And out of all songs on the Songs for a Tailor album, the more adequate would be the opener, "Never Tell Your Mother She's Out of Tune", as it's very Cream-like and even features Harrison on guitar, "Theme for an Imaginary Western", which the band was supposed to record before the split (and would sound a hell of a lot more like the Mountain version of the track, with Clapton's input added in), as well as "Weird of Hermiston" and "The Clearout", which the band had demoed for the Disraeli Gears record, but didn't include as they were "too weird". All arrangements I didn't mention before stay the same, except for "Presence of the Lord", which gets a Clapton lead vocal, as he performs it live nowadays. As for the second disc, we keep those three songs from the original Goodbye album, while adding "White Room" and "Deserted Cities of the Heart", both from the same LA Forum gig, and an earlier recording of "Steppin' Out", which despite being slightly anachronistic, is the perfect way to close the final Cream album, all things considered.

As an album, I honestly think Cream's farewell is a better listening experience than its predecessor, Wheels of Fire. The live side especially is miles better, focusing more on their ensemble playing and fierce improvisation, rather than on drum solos and solo spots. As for the originals, they certainly don't reach the heights of songs like "White Room" or "Politician" (although "Badge" and "Imaginary Western" surely come close), but make for a much more uniform record, without any particularly bad songs. Its lead single would probably be "Badge", which already did pretty well in our timeline, with "What a Bringdown" as its b-side. We honestly have no reason to change the album's great and certainly pretty ironic artwork, so we get to keep it as well. It certainly is a shame that the relations between band members were so strained and uncompromisable that they couldn't go out on a more positive note. Hopefully, with this reconstruction, we managed to paint a clearer picture, of what the final words of one of the most important bands of the '60s were supposed to be.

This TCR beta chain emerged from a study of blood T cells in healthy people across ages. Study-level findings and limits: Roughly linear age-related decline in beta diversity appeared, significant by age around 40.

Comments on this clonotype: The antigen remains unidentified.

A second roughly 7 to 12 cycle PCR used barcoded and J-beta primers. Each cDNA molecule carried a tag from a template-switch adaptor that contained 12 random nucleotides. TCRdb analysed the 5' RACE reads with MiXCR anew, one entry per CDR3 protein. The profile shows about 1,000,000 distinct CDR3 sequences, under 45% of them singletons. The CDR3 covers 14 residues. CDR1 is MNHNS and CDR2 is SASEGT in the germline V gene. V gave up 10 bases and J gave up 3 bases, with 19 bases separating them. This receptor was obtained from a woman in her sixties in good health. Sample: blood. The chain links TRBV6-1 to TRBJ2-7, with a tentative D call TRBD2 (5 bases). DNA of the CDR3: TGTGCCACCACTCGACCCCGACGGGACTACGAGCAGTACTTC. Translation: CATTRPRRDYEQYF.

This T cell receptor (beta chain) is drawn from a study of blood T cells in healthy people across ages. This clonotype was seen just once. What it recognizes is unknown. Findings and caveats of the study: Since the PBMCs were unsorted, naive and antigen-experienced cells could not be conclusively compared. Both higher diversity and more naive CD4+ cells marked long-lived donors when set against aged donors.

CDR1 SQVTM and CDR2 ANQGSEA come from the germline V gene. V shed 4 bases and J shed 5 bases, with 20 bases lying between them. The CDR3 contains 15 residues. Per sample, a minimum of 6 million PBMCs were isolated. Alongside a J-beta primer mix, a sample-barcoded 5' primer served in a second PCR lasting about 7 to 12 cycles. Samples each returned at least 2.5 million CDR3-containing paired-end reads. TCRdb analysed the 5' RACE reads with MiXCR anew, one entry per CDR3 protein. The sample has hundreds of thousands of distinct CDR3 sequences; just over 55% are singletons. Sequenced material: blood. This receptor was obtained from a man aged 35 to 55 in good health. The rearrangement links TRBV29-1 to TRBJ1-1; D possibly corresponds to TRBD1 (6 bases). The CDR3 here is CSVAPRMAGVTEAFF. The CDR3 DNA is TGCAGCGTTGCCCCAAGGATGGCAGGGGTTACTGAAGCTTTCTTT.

- Cream - Goodbye!
- Jack Bruce - Songs for a Tailor
- Cream - Live Cream, Vol. 2
- Blind Faith - Blind Faith

Thursday, April 09, 2020

Guns n' Roses - Perfect Crime (1989)

Guns n' Roses released their second album, GN'R Lies, in November 1988, through Geffen Records. Coming right after the stupendous success of their debut album, Appetite for Destruction, it was a hit almost by default, and also featured a song that would become one of their best known: "Patience". However, those who looked carefully saw that it was nothing but two EPs put together. The first one being their debut release, in 1986, a faux-live performance of four songs, and the other side being an acoustic session, where they play three new tunes and a version of "You're Crazy", from AFD. Those three new songs were of quality on the same level as the material on their first LP, despite the polemic lyrics on the closing track, "One in a Million", which used racist and homophobic slurs. As a stopgap released, it worked pretty well and gave them even more momentum than they already had, without much work having to be involved in it. As a result, the album charted considerably well and catapulted lead single "Patience" to a #4 spot on the singles chart.

However, not everything was roses in the band by then. Impressively enough, drugs had already begun to take hold of some of the members, most notably drummer Steven Adler and guitarist Slash. That meant that whichever time they had outside their hectic schedule, was spent getting into trouble and doing drugs, more of the latter than the former. After their massive world tour ended in December 1988 in Australia, they were exhausted, and as a result, took prolonged holidays from each other. They only reconvened in April of the next year, for an appearance in an awards show and an opening slot for the Rolling Stones. As a result, the band members drifted apart considerably during that time, and their addictions were spiraling out of control. Tentative writing sessions for a new album happened, and despite warranting some songs, they were nowhere near as inspired as before. An attempted recording session later the year went nowhere, and the band still wasn't sure as to where to go, and plans for an album were once more put on hold.